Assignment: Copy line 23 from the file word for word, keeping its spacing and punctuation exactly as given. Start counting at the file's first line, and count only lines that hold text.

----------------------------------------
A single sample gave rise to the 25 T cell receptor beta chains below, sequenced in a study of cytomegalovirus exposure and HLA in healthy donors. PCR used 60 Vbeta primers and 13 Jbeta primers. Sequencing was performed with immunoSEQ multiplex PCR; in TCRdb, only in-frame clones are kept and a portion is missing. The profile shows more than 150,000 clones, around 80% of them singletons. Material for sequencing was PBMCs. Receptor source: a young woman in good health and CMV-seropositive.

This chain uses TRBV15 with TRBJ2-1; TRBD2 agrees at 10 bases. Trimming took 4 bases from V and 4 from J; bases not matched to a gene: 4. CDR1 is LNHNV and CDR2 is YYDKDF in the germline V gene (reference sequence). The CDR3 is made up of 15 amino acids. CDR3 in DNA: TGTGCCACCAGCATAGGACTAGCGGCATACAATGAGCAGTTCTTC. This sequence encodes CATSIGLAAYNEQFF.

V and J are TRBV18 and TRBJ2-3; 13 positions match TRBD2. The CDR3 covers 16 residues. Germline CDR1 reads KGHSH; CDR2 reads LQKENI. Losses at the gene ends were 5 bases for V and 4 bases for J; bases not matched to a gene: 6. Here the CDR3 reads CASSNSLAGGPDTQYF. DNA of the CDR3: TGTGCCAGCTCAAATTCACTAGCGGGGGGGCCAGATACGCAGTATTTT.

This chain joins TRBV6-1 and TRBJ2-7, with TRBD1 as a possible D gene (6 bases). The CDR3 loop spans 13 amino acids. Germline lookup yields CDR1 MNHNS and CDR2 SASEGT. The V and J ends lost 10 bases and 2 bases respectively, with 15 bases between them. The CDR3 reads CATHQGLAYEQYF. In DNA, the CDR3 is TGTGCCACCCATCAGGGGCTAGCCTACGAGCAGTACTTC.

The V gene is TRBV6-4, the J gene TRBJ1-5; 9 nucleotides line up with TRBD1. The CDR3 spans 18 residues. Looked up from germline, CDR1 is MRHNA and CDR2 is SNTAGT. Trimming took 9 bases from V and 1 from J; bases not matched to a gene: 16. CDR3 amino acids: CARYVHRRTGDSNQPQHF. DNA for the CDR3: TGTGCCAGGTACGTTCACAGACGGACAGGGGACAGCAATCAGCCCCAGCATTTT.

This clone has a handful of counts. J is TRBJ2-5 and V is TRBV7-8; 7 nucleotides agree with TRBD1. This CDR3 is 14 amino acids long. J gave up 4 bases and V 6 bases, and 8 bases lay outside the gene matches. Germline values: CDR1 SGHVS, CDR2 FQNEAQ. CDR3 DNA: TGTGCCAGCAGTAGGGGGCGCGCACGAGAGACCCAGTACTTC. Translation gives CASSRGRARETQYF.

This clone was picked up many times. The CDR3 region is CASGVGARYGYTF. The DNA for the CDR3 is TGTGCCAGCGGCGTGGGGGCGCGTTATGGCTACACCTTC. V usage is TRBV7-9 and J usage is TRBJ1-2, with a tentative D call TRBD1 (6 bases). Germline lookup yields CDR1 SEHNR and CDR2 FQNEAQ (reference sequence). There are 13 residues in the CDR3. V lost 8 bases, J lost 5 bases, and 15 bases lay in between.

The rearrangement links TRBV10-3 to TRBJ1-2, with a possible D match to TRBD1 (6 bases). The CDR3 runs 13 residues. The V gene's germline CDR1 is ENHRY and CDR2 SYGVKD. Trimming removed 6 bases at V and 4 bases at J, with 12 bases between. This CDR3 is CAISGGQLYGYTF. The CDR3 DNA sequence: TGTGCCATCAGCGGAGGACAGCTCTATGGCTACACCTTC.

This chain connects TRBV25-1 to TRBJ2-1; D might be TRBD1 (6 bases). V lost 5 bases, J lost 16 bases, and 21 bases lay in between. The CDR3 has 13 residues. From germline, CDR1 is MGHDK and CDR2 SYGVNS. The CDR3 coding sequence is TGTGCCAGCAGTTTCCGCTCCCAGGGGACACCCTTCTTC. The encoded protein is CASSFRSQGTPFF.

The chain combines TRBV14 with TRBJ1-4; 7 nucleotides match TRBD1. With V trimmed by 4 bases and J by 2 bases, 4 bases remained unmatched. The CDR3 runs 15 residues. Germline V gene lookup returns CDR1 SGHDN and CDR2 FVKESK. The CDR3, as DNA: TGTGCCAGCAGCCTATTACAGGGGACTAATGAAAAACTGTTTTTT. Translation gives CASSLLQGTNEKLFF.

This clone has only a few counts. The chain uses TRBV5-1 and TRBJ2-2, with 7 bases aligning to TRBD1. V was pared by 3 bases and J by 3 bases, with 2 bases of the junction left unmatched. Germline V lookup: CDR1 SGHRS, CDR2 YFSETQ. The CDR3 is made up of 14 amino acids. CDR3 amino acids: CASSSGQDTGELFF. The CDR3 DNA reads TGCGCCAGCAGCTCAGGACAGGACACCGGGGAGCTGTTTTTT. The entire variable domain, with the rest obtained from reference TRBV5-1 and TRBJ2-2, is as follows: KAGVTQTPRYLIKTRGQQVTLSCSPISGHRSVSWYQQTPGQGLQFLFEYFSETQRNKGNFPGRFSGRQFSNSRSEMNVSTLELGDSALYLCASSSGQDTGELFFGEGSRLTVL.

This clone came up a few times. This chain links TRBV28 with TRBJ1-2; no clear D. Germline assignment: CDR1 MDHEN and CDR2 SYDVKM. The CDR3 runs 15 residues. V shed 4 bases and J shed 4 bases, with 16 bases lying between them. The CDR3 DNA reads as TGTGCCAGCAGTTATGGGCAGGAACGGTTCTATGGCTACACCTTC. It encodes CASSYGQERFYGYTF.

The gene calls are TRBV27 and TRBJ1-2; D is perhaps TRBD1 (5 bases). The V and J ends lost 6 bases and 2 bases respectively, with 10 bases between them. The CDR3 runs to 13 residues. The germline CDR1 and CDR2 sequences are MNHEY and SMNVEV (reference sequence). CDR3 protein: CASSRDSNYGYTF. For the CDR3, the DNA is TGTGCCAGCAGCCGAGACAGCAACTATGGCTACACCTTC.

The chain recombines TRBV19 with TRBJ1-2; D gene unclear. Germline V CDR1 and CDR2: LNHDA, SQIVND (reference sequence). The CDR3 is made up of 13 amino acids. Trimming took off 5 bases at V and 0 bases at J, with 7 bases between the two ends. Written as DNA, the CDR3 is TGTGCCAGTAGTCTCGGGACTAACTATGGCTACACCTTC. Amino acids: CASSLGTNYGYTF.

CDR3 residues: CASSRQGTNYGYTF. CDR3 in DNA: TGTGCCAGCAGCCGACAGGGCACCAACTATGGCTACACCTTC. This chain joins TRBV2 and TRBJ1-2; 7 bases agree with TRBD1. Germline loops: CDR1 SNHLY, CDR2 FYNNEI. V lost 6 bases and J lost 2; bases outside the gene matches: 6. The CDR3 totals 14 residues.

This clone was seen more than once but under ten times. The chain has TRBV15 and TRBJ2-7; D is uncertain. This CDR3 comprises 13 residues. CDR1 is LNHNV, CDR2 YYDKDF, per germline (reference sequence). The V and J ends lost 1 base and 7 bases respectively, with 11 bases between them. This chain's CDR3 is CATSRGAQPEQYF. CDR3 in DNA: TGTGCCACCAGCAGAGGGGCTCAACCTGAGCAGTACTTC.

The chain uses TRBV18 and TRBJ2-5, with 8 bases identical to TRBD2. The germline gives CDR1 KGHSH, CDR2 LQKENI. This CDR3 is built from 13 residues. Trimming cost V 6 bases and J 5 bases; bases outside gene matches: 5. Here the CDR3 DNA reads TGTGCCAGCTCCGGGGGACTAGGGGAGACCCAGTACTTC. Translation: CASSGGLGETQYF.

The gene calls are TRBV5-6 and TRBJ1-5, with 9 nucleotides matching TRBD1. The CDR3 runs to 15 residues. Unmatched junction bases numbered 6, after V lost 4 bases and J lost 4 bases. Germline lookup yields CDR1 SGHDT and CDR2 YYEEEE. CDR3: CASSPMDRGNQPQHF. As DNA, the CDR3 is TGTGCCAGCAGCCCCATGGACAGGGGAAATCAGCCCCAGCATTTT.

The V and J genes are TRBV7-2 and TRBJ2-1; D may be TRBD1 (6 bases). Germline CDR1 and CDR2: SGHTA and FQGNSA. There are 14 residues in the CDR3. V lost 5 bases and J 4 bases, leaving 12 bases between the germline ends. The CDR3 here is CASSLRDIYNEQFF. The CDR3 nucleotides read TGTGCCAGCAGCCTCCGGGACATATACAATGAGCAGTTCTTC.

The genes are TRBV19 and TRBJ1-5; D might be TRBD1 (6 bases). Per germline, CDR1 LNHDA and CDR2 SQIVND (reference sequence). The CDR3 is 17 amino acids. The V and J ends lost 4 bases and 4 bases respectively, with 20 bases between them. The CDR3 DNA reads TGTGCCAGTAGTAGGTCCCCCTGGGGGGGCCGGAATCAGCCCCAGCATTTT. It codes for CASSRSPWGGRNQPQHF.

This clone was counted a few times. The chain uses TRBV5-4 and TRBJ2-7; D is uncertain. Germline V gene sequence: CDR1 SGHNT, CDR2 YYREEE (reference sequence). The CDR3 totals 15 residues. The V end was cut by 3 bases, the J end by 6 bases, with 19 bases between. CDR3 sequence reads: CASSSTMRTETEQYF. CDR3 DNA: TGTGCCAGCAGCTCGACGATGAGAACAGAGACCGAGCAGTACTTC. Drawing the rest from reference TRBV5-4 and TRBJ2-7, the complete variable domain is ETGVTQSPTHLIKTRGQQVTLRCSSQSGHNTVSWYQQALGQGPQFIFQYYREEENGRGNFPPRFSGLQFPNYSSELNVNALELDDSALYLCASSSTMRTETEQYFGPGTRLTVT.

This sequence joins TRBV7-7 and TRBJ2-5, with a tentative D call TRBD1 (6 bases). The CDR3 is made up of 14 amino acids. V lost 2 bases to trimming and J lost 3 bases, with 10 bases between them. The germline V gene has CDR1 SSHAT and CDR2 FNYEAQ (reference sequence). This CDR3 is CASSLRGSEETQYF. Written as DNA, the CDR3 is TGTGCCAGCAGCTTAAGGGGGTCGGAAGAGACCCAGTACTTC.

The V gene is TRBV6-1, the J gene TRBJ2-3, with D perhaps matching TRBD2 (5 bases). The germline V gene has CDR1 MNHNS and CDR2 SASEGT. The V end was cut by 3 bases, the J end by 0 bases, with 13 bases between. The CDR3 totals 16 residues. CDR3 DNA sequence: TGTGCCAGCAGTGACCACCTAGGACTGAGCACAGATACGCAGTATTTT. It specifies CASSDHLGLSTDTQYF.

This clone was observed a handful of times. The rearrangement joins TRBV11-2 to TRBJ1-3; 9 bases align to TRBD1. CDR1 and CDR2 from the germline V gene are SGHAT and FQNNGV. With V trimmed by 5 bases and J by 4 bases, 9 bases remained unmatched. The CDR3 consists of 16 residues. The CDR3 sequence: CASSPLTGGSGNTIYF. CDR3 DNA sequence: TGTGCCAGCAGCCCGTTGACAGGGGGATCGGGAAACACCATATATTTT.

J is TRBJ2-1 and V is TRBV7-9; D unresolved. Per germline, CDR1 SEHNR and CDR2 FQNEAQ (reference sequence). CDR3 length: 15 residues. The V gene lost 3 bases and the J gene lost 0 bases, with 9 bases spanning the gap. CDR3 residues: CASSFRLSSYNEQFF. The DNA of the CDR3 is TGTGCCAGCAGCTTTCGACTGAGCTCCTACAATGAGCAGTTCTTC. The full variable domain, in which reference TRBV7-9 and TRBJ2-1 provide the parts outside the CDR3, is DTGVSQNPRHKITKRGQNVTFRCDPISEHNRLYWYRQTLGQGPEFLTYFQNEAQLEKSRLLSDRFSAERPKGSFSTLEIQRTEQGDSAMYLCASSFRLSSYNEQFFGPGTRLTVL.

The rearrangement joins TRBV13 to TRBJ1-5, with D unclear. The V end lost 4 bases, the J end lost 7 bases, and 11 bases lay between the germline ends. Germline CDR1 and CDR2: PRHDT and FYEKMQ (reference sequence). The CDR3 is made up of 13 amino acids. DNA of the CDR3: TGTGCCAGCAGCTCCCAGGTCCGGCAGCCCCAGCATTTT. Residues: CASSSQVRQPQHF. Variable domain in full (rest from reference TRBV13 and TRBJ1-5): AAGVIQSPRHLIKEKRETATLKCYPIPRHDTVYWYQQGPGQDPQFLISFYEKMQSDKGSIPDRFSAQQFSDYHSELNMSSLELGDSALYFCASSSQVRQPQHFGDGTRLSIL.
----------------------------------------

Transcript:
The V gene is TRBV6-1, the J gene TRBJ2-3, with D perhaps matching TRBD2 (5 bases). The germline V gene has CDR1 MNHNS and CDR2 SASEGT. The V end was cut by 3 bases, the J end by 0 bases, with 13 bases between. The CDR3 totals 16 residues. CDR3 DNA sequence: TGTGCCAGCAGTGACCACCTAGGACTGAGCACAGATACGCAGTATTTT. It specifies CASSDHLGLSTDTQYF.